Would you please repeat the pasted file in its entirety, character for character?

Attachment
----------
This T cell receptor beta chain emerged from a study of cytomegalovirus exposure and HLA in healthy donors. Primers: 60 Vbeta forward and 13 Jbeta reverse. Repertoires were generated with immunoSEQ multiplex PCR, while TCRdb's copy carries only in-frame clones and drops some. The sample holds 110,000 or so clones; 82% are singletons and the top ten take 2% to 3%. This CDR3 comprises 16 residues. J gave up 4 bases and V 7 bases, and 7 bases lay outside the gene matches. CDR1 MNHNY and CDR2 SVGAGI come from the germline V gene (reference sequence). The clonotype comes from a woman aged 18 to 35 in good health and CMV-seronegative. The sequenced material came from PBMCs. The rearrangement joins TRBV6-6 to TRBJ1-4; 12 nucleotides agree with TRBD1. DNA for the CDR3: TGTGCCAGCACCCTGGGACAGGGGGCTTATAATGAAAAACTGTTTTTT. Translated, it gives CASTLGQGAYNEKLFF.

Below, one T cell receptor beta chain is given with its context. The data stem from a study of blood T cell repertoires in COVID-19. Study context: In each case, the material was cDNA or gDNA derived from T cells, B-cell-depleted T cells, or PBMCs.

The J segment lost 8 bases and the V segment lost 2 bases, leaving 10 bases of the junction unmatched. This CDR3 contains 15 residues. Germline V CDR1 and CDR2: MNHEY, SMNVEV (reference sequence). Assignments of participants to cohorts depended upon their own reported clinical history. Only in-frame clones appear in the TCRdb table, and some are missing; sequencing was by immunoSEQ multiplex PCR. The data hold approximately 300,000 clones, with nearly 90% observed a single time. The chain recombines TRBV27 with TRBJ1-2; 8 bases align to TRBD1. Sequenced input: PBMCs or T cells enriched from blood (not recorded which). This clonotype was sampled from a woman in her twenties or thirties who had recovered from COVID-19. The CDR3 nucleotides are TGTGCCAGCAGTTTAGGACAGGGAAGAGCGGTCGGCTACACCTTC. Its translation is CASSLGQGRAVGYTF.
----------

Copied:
This T cell receptor beta chain emerged from a study of cytomegalovirus exposure and HLA in healthy donors. Primers: 60 Vbeta forward and 13 Jbeta reverse. Repertoires were generated with immunoSEQ multiplex PCR, while TCRdb's copy carries only in-frame clones and drops some. The sample holds 110,000 or so clones; 82% are singletons and the top ten take 2% to 3%. This CDR3 comprises 16 residues. J gave up 4 bases and V 7 bases, and 7 bases lay outside the gene matches. CDR1 MNHNY and CDR2 SVGAGI come from the germline V gene (reference sequence). The clonotype comes from a woman aged 18 to 35 in good health and CMV-seronegative. The sequenced material came from PBMCs. The rearrangement joins TRBV6-6 to TRBJ1-4; 12 nucleotides agree with TRBD1. DNA for the CDR3: TGTGCCAGCACCCTGGGACAGGGGGCTTATAATGAAAAACTGTTTTTT. Translated, it gives CASTLGQGAYNEKLFF.

Below, one T cell receptor beta chain is given with its context. The data stem from a study of blood T cell repertoires in COVID-19. Study context: In each case, the material was cDNA or gDNA derived from T cells, B-cell-depleted T cells, or PBMCs.

The J segment lost 8 bases and the V segment lost 2 bases, leaving 10 bases of the junction unmatched. This CDR3 contains 15 residues. Germline V CDR1 and CDR2: MNHEY, SMNVEV (reference sequence). Assignments of participants to cohorts depended upon their own reported clinical history. Only in-frame clones appear in the TCRdb table, and some are missing; sequencing was by immunoSEQ multiplex PCR. The data hold approximately 300,000 clones, with nearly 90% observed a single time. The chain recombines TRBV27 with TRBJ1-2; 8 bases align to TRBD1. Sequenced input: PBMCs or T cells enriched from blood (not recorded which). This clonotype was sampled from a woman in her twenties or thirties who had recovered from COVID-19. The CDR3 nucleotides are TGTGCCAGCAGTTTAGGACAGGGAAGAGCGGTCGGCTACACCTTC. Its translation is CASSLGQGRAVGYTF.